Depositional environments, Ordovician and Silurian, Southern Uplands

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Stone, P, McMillan, A A, Floyd, J D, Barnes, R P, and Phillips, E R. 2012. British regional geology: South of Scotland. Fourth edition. Keyworth, Nottingham: British Geological Survey.

Depositional environment

Typical sequence of turbidite beds. This example of Silurian (Llandovery) strata is exposed on the coast near Port Logan, Rhins of Galloway. P008471.
Flute casts, two examples from the Ordovician Kirkcolm Formation showing different styles and current directions: a) Finnarts Bay. P008425.
Flute casts, two examples from the Ordovician Kirkcolm Formation showing different styles and current directions. P008463.
Regional geochemical images showing the distribution of (a) strontium (Sr) and (b) chromium (Cr). P912328.

The thin successions of oceanic, pelagic mudstone and chert that form the Crawford Group and Moffat Shale Group accumulated very slowly across the broad expanse of the Iapetus Ocean, laid down on the volcanic rocks of the oceanic crust. Vastly more extensive volumetrically are the thick sandstone successions deposited in submarine fan systems adjacent to the Laurentian continental margin, with turbidity currents as the principal depositional agents as described in Chapter 1. There are three dominant lithofacies: channel-fill sequences composed of massive sandstone, coarse grained, thickly bedded and locally associated with intraclast (sandstone) breccia and conglomerate; lobe or unconfined sheet-flow deposits composed of well-bedded, fine- to medium-grained sandstone with subordinate mudstone; and interchannel or interlobe deposits composed of siltstone and silty mudstone. These lithofacies are interbedded in vertical alternations that range from a few tens of metres to several hundred metres in thickness, but they also pass laterally from one to another on a scale of hundreds of metres to several kilometres. Most of the sandstones contain a high proportion of fine-grained matrix enclosing ill-sorted grains and so can be classified as wackes.

Individual beds may display a complete or partial array of the ideal turbidite features. If substantial turbidity flows closely follow each other, a thick sequence may build up in which graded sandstone beds become amalgamated, with only subtle variations in grain size determining the margins of each bed. In more distal parts of the fan, or as a result of small, low-density flows, thin and fine-grained sandstone beds may be pervasively laminated and separated by thicknesses of silty mudstone, the finest-grained part of the submarine fan succession deposited in areas that were spatially or temporally removed from most of the depositional activity. Where the base of a turbidite sandstone bed overlies the fine-grained top of its predecessor, it is usually sharp and clearly defined (P008471) though groove and flute casts are common on many of the bed bases (P008425 and P008463). If the bed is imagined as being rotated back to the horizontal, the orientations of the groove and flute casts indicate the flow direction of the original turbidity current (the palaeocurrent), which also influenced the geometry of the ripples that show up in section as cross-lamination. This becomes an important interpretational tool when linked with the distinctive compositions of the sandstones forming some tracts, particularly those of the Leadhills Supergroup, which indicate derivation from a range of different provenance regions. Additionally, within the Leadhills Supergroup, the compositional differences are not only on a tract scale, but also appear within tracts as the interbedding of differently sourced sandstone units. This complexity has led to an extra level in the Ordovician stratigraphical hierarchy, relative to that applied to the Silurian rocks to the south, but that should not be taken to imply any fundamental change in tectonic and sedimentary processes at the Ordovician–Silurian boundary. However, to ensure clarity, the different levels of lithological variation do require slightly different structures to be adopted for the descriptive sections in the following account.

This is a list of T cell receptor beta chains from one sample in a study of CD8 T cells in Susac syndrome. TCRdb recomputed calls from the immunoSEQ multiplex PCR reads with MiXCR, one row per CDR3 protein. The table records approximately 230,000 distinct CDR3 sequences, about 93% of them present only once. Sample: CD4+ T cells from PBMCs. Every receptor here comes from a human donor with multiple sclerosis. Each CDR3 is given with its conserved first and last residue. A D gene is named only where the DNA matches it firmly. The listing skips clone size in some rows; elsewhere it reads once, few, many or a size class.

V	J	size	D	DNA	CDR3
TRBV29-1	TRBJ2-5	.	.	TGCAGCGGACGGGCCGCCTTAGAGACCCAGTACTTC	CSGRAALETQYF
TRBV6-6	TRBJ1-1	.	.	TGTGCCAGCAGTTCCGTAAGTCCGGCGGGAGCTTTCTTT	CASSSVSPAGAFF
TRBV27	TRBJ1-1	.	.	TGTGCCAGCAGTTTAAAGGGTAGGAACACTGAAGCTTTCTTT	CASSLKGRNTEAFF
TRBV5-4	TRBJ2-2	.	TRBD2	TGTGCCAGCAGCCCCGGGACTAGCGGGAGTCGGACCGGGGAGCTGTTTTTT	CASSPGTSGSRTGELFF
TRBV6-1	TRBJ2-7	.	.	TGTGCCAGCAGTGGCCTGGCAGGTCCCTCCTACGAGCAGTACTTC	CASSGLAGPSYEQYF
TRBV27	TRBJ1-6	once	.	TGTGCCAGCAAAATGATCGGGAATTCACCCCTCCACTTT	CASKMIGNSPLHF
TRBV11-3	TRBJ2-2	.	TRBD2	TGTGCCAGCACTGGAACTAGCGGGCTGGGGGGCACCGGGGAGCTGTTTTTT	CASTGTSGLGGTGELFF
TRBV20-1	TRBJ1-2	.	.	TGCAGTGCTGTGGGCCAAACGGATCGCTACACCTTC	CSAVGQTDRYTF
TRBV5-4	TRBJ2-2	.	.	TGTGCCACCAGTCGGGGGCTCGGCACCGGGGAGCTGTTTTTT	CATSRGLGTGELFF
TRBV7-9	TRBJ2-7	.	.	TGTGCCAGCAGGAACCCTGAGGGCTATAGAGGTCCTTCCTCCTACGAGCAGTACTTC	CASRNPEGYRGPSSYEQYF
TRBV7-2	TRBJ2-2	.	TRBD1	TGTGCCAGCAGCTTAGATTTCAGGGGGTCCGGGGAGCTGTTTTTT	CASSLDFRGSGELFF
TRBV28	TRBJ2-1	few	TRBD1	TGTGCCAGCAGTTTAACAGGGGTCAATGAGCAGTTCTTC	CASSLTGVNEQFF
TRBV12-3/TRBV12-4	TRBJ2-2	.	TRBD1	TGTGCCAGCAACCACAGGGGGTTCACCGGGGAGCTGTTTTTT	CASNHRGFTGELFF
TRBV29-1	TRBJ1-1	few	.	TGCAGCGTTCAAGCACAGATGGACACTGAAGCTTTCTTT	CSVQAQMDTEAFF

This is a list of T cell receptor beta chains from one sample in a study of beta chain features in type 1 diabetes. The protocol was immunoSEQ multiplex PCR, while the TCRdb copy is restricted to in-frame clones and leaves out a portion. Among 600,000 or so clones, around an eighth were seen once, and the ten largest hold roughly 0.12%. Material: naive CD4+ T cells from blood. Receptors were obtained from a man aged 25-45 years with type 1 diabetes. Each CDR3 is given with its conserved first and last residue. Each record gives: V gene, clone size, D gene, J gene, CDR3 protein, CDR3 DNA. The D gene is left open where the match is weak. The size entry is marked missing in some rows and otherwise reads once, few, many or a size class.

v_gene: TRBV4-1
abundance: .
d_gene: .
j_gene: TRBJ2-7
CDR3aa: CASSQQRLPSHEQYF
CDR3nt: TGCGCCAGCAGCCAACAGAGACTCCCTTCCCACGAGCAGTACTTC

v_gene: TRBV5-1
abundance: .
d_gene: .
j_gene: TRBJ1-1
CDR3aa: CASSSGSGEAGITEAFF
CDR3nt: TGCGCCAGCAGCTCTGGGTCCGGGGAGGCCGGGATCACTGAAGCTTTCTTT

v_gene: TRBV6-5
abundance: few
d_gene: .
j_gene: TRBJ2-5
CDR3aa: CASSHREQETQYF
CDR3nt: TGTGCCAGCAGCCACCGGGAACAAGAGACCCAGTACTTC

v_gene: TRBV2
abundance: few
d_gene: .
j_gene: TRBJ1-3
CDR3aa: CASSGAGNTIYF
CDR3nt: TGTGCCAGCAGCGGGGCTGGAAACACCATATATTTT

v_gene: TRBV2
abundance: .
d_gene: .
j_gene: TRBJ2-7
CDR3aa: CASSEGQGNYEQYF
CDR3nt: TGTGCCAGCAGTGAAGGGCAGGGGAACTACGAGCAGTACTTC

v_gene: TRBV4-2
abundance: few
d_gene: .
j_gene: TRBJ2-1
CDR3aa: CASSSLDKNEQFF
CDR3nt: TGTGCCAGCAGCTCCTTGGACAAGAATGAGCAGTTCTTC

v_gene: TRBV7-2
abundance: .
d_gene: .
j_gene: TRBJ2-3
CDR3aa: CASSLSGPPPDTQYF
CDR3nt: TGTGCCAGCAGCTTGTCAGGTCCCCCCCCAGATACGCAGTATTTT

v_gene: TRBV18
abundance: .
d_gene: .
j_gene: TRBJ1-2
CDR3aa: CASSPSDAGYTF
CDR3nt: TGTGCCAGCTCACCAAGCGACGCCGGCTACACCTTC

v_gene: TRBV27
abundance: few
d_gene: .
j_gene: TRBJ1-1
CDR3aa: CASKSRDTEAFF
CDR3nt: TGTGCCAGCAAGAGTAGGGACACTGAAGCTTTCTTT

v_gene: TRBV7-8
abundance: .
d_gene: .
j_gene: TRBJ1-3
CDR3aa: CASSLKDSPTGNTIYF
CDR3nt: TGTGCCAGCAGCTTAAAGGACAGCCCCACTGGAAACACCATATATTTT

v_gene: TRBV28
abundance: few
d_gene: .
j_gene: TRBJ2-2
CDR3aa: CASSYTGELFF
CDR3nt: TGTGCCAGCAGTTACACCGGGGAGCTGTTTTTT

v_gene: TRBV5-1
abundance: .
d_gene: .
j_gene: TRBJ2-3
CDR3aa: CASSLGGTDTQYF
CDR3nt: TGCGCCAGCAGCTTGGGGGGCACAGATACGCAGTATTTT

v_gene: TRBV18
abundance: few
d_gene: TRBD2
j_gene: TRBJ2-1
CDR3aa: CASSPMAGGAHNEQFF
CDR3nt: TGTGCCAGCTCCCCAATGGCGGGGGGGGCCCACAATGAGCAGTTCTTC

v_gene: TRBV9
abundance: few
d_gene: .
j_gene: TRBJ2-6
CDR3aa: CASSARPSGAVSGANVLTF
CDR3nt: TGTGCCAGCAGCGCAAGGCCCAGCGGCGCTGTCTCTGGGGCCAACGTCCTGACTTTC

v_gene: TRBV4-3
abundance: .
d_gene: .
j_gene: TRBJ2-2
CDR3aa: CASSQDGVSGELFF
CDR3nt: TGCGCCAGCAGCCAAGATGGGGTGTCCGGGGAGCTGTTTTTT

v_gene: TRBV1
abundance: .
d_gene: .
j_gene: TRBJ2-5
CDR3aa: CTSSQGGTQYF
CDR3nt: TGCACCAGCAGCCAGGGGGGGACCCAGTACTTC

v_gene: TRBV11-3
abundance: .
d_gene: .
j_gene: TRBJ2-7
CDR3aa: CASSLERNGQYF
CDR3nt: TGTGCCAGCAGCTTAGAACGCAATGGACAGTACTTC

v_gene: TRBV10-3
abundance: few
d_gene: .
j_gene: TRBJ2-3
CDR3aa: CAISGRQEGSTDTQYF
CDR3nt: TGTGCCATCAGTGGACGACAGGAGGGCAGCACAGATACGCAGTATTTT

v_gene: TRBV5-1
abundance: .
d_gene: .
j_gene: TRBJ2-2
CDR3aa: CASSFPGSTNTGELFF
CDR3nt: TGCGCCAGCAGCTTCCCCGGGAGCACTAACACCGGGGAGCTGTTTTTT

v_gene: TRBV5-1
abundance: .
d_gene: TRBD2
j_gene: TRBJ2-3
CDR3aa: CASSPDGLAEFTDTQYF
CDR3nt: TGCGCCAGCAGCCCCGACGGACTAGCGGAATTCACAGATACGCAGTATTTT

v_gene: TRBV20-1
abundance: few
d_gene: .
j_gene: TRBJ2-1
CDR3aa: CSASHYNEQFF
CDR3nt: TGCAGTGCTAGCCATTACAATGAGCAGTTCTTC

On a regional scale, compositional contrasts between the different tracts are sufficiently strong to be reflected in the geochemistry of the stream sediment eroded from their sandstones. Contoured maps of element concentration in stream sediment commonly show steep gradients coincident with or parallel to the tract boundary faults: two examples are shown in P912328. The dominant feature in the distribution of strontium (P912328a) is a marked decrease in its abundance across a narrow zone coincident with the Laurieston–Moffat Valley Fault. The change probably reflects variation in the plagioclase to K-feldspar ratio in the detrital grain population: more detrital plagioclase in the sandstones to the north-west of the fault, more detrital K-feldspar in the sandstones to the south-east. The distribution of chromium (P912328b) is dominated firstly by the effects of the mafic and ultramafic igneous rocks forming the Ballantrae Complex, and secondly by a broad zone of very high values running parallel to, but north-west of, the Laurieston–Moffat Valley Fault. Detrital chrome-spinel in the sandstones underlying this part of the Southern Uplands is the likely cause of this second anomalous zone. In detail, and from multi-element integrations, the regional, stream sediment geochemistry suggests an intensity of cryptic imbrication that has not been fully resolved by field studies. Another useful property that has been exploited in the differentiation of the Leadhills Supergroup tracts is the magnetic susceptibility of the different sandstones, which varies with the proportion of iron-rich minerals that they contain.


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